In its just released Policy Options for Reducing CO2 Emissions, the non-partisan Congressional Budget Office confirms the superiority of carbon taxes over various types of cap-and-trade schemes. The CBO concludes that:
A tax on emissions would be the most efficient incentive-based option for reducing emissions and could be relatively easy to implement. If it was coordinated among major emitting countries, it would help minimize the cost of achieving a global target for emissions by providing consistent incentives for reducing emissions around the world. If other major nations used cap-and-trade programs rather than taxes on emissions, a U.S. tax could still provide roughly comparable incentives for emission reductions if the tax rate each year was set to equal the expected price of allowances under those programs.
Responding to interest in cap-and-trade programs, the CBO study "explores ways in which policymakers could preserve the structure of a cap-and-trade program but achieve some of the efficiency advantages of a tax." In other words, the CBO recognizes that a carbon tax is the "gold standard" and then tries to figure out how to reduce the disadvantages of cap-and-trade.
If Congress in its wisdom decides to approve a cap-and-trade program, it should make that program as similar as possible to the carbon tax "gold standard." But why settle for second best?
David Ocampo G. says
Obstacles facing the Carbon Tax are overwhelmingly image-based: "No New Taxes" has enthralled more than the Gullible Right. So far, it seems to me, the Carbon Tax Center has wisely stuck to a nonpartisan position, as there is no gain in alienating potential allies across the Red-Blue divide (our country has already suffered more than enough from this alienation). However, our fair nation’s tax "system" (so complex, maybe I should write "systems") is so far out of kilter and counterproductive that, apart from nonpartisanship, massive reform is quite imprescindible, and this will unavoidably involve partisanship. For example, it is almost a half-century since Treasury Secretary George Humphrey warned that ever-increasing deficits could give us "a depression that will curl your hair." (Never mind that he favored taxing the many for the benefit of those who deserve the benefits.) AND THUS, I suggest we champion comprehensive tax reform as a partisan issue AND IN THE MEANWHILE champion the Carbon Tax.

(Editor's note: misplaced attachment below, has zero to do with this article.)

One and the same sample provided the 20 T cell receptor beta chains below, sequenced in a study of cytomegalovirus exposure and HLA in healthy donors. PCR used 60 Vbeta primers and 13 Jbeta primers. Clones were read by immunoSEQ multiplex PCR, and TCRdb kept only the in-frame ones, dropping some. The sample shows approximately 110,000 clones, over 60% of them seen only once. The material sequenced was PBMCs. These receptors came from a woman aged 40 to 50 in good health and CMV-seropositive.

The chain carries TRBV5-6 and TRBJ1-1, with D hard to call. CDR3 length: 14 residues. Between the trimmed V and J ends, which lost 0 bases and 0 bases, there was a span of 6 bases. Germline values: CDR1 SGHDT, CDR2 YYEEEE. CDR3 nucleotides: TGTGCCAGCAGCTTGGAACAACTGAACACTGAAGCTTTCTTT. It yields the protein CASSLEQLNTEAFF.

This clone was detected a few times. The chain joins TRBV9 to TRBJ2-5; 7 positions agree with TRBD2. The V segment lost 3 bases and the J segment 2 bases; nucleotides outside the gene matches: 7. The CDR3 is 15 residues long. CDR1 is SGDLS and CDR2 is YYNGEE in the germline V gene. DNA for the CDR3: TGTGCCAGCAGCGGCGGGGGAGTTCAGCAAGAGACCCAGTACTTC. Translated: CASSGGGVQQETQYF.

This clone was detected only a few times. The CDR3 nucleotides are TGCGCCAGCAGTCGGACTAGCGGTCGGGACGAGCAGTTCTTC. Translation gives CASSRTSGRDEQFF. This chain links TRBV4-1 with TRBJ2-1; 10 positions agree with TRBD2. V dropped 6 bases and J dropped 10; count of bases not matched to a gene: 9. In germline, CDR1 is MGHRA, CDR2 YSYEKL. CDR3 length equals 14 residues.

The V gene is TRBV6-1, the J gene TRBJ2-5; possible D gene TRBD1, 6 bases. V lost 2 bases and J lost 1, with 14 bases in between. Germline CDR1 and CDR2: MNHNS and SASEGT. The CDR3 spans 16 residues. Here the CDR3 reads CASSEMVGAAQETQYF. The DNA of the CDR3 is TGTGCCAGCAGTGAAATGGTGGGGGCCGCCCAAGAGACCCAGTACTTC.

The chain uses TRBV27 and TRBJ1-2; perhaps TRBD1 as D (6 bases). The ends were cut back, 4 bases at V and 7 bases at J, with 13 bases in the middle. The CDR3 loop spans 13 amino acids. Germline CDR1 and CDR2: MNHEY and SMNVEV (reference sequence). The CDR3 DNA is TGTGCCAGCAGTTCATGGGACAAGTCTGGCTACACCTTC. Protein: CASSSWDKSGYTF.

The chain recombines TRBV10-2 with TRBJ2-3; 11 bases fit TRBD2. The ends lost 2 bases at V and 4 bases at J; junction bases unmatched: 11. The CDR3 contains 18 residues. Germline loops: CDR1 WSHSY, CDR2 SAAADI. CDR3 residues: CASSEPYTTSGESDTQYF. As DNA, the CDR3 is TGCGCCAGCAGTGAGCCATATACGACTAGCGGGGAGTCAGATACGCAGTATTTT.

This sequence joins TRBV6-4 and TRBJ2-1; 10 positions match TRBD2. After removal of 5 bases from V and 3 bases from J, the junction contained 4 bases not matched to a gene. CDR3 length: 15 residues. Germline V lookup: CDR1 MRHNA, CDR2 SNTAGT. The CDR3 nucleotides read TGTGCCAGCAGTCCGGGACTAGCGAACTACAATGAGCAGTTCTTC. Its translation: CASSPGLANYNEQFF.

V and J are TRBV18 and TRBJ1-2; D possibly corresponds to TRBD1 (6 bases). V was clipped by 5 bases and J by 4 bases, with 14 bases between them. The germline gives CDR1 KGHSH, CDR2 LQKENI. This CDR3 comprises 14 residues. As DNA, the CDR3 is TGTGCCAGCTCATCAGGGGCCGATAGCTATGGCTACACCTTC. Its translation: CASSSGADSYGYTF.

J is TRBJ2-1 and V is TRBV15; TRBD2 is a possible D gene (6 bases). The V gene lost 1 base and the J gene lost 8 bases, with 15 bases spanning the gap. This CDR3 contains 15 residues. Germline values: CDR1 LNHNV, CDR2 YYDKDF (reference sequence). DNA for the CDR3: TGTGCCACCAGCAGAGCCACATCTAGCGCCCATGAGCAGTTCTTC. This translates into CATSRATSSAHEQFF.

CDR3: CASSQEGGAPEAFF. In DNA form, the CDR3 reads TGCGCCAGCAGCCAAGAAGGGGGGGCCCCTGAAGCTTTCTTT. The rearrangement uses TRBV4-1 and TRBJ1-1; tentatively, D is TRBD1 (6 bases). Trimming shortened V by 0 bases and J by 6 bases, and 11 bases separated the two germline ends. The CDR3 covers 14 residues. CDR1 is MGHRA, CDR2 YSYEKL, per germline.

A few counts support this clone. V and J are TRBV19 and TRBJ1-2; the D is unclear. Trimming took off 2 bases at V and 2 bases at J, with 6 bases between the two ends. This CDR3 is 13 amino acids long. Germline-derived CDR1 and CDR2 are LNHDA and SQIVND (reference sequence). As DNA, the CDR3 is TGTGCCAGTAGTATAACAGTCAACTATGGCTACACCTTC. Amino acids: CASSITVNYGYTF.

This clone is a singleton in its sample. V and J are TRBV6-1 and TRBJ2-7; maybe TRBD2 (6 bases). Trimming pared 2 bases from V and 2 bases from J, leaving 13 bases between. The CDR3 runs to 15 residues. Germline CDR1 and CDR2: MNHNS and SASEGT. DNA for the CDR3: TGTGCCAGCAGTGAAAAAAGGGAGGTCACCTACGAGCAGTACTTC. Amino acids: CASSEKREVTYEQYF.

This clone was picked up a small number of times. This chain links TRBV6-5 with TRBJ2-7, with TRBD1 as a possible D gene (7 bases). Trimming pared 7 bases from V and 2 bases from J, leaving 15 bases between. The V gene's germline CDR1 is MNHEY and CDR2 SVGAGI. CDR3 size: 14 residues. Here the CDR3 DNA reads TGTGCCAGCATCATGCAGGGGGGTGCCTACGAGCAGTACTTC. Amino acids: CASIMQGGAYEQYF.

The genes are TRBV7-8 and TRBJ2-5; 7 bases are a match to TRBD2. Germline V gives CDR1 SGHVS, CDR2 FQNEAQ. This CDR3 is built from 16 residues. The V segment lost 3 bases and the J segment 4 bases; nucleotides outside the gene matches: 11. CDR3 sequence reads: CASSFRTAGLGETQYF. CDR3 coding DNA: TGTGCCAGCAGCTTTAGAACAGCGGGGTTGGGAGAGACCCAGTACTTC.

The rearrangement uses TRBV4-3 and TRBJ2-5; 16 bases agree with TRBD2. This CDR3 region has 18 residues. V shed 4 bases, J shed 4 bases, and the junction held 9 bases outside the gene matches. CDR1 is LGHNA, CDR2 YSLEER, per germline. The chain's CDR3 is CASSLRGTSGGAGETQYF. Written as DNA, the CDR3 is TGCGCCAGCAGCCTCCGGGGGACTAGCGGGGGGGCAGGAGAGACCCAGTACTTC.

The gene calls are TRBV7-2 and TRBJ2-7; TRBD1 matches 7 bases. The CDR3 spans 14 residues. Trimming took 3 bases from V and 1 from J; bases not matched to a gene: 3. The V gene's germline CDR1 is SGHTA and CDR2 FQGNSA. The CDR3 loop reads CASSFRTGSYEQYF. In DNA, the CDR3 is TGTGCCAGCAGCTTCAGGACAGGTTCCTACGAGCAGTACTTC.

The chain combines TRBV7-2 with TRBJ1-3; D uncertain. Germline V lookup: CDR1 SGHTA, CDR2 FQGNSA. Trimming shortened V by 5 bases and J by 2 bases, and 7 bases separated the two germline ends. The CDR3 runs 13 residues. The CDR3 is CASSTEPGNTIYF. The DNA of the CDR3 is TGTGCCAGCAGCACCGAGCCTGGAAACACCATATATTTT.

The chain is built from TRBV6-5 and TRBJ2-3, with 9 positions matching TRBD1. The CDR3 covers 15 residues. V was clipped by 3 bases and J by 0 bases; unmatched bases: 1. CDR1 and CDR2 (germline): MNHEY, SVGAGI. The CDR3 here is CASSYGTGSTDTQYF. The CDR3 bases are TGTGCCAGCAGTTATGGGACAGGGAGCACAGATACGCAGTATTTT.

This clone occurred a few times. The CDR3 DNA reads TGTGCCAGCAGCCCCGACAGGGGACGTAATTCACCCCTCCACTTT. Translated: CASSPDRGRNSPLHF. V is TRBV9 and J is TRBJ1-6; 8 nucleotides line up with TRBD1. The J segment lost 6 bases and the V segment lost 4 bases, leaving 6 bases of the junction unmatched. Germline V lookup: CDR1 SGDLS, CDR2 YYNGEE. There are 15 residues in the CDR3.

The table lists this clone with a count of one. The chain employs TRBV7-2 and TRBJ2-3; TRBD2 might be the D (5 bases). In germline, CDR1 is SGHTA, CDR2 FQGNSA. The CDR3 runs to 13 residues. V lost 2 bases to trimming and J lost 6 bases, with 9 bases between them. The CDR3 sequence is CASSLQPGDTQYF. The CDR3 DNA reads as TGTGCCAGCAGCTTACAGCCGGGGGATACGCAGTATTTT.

David Ocampo G. says
Separately from the above post, I would like to know what folks think of referring to the CTC’s position on the Carbon Tax as the "Redistributed Carbon Tax". It might soften the knee-jerk anti-tax reaction without playing semantic games with the "Tax" work.
Dean Weichmann says
I just visited the Obama website. It has a form for submiting your ideas to him. I suggest taking a look and send a suggestion for a carbon tax shift.
It is amazing that something as sensible as a carbon tax is so feared in Washington because it is called a tax. To provide political cover for the cowardly politicians who might otherwise consider implementing it, the word “tax” needs to be removed from the concept of “Carbon Tax”. Perhaps “Carbon Revenue Shift” or “Carbon Emissions Fee” or maybe something such as “Atmosphere Pollution Charge”. As the Repubs know well, he who defines the terms of the debate controls the debate.
Free Travel says
in life it is generally termed that nothing is free and there is no such thing as a free lunchyet this carbon tax boondoggle has turned into little more than yet another tax grab under the table It is true that if consumers of various good pay the real price and costs involved their decisions may be more rational and less wasteful as say example in suvsYet for all of these costs and concerns the increased price of petrol in Europe , asia and North America has influenced buying patterns more than any of the bureaucratic measures
Budgeting Tips says
Carbon taxes are the wave of the future. It would be very helpful in the reduction of emissions around the world and will have a significant impact in the fight to reduce global warming.